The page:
Album Review: Elvis Costello – The Return of the Spectacular Spinning Songbook

By on Wednesday, 28th March 2012 at 12:00 pm

In a shrewd piece of either child psychology or ’70s snot faced rebellion, Costello advises his eagerly baying (as in ‘at the full moon’, everyone knows he knocks an album out a month) fans to go for something “by one of the most beautiful and loving revolutionaries who ever lived”.

And, who might this musician be? Does Elvis, the man with the perceptive skills of Randy Newman and the coherence of Van Morrison, see himself as finally crumbling under the weight of his own burdensome genius? Of course not; this is pub rock and the man he’s talking about is, bizarrely, Louis Armstrong. It may seem like a strange, even flawed marketing technique. But, for a CD, DVD, vinyl, book, poster and postcard, a price tag of £170 plus is enough to make you pull that “I’ve just done a slammer but forgot the tequila” face.

Then you notice there’s a copy of the album alone, the transcendent feature of this box set, and it’s yours for just £12.99. The tracks themselves are a mixed bag, with classic Costello hits such as ‘Lipstick Vogue’, ‘Watching the Detectives’ and ‘What’s So Funny ‘Bout Peace, Love and Understanding’, as well as more recent releases, b-sides and covers.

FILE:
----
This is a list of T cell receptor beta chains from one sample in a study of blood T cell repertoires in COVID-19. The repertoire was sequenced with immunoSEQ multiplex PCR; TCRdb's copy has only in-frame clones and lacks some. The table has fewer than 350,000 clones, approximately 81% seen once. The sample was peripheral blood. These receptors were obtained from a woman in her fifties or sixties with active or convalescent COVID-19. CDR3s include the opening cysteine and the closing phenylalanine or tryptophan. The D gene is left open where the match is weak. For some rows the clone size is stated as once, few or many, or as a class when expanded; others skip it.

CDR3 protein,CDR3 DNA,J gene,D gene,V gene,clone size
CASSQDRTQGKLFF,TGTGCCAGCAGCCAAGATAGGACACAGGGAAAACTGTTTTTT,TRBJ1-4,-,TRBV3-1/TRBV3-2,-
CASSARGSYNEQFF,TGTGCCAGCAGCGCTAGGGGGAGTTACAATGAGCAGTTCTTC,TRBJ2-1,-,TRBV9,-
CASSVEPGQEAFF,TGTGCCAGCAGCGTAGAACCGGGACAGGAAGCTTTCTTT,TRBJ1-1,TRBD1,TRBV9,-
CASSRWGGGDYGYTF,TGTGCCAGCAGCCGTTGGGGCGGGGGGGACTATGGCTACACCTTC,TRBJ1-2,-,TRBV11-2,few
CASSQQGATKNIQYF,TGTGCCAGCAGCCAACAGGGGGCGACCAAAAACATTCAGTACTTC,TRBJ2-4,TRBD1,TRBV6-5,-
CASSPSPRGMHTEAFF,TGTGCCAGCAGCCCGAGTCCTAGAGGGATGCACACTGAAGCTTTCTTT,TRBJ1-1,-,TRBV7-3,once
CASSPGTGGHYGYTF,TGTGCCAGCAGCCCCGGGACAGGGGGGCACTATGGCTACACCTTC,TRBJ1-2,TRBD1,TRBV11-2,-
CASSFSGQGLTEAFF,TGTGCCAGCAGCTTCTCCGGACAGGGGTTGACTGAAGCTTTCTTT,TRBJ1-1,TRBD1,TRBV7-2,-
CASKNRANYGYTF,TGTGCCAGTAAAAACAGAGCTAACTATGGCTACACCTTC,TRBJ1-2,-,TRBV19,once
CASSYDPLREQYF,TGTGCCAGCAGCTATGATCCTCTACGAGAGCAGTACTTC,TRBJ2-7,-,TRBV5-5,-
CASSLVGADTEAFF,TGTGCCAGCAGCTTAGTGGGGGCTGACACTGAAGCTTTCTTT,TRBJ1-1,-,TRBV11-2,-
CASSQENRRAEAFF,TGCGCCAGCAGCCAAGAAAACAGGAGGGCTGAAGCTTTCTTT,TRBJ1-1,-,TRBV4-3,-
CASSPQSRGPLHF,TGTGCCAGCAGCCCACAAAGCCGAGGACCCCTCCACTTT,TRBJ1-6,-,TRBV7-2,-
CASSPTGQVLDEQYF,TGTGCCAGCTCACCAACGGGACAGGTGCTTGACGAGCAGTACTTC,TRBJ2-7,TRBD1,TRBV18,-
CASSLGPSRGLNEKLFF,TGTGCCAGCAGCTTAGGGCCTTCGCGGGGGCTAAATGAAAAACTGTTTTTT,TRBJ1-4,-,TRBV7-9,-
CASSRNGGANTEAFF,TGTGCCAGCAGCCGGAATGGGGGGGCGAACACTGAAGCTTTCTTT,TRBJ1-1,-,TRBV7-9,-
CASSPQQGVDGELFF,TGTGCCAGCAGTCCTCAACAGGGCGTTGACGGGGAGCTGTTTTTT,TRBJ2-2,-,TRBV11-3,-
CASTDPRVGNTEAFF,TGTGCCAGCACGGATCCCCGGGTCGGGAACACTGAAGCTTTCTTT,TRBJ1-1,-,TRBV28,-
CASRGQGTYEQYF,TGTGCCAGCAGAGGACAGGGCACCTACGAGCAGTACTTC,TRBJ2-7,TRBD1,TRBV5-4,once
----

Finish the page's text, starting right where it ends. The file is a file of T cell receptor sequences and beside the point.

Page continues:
Like on the game show Wheel of Fortune, the album starts with an almighty din, before tailing off to sound more like a sarcastic clap. The first 3 tracks ‘I Hope You’re Happy Now’, ‘Heart of the City’ and ‘dad’s favorite’ ‘Mystery Dance’ go off with a tempo reminiscent of the Clash in the early days, and has that sort of manic folk rock drum beat heard on The Levellers’ eponymous release. Here, the organ takes precedence as the melodic lead over both the guitar and Costello’s own vocals.

Then we enter what can only be considered the holy quarter of the wheel. Whether intentional or not, ‘Every Day I Write the Book’ and ‘God Give Me Strength’ smack of god rock apathy and annihilate the gripping pace. ‘Watching the Detectives’ is given a raw two-tone edge, complete with extended dub breakdown, while ‘Tear Off Your Own Head (It’s A Doll Revolution)’ featuring Susanna Hoffs of the Bangles turns out to be the album’s hidden gem. Lyrical and instrumental issues on ‘Out of Town’ and ‘I Want You’, respectively, cannot be ignored, but in ‘All Grown Up’ the vocal melody is more tangible and ‘Lipstick Vogue’ is effortless in its bombast.

‘The Spectacular Spinning Songbook’ has never been a tour in and of itself (it was incorporated in to the 1986 Costello Sings Again tour, before being repeated and recorded 25 years later on the Revolver tour) and is basically a glorified Wheel of Fortune spun to decide his set order. A bit like Russian roulette with a revolver that shoots ballads. It might, therefore, seem counterproductive to release a concrete CD/DVD/vinyl/binary version of something whose sole purpose is to create variation. Not so, as long as you are willing to fork out for the box set that includes a replica spinning wheel (available with all reputable Twister-style board games) or have figured out the shuffle function on iTunes.


Elvis Costello’s ‘The Return of the Spectacular Spinning Songbook’ will be released 2nd of April on Commercial Marketing.

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